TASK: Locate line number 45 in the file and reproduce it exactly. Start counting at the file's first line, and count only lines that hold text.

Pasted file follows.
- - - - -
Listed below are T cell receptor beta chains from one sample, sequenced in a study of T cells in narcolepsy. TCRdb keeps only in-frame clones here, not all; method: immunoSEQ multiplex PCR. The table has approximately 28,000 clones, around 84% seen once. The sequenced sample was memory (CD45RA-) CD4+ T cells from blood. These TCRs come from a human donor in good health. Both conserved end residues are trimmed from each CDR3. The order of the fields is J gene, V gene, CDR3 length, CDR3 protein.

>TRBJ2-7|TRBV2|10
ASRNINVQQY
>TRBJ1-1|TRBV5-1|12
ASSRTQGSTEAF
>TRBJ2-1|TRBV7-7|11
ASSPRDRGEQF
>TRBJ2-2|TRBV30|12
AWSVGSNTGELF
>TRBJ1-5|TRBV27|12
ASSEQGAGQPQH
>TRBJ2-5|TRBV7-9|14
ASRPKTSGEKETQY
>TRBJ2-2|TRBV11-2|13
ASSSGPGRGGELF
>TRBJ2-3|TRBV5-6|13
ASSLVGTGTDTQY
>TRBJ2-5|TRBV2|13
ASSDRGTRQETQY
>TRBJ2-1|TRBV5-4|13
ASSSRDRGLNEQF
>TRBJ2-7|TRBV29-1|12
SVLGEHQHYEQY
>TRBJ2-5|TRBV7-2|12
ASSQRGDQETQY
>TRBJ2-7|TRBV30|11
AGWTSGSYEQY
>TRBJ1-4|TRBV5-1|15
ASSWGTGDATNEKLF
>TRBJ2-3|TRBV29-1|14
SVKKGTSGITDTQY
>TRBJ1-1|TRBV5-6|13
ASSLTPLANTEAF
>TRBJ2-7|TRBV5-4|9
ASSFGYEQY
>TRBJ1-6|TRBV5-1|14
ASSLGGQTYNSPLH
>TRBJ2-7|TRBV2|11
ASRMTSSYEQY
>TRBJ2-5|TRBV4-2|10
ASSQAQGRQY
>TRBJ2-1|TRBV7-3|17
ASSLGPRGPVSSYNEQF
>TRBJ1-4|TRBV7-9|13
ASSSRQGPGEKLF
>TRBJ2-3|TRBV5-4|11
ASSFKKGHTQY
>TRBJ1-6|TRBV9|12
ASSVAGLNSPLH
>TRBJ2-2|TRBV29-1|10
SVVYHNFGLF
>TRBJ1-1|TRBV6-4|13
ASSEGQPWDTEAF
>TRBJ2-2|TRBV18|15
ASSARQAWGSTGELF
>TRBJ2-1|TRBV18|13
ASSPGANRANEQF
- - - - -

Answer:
ASSSRQGPGEKLF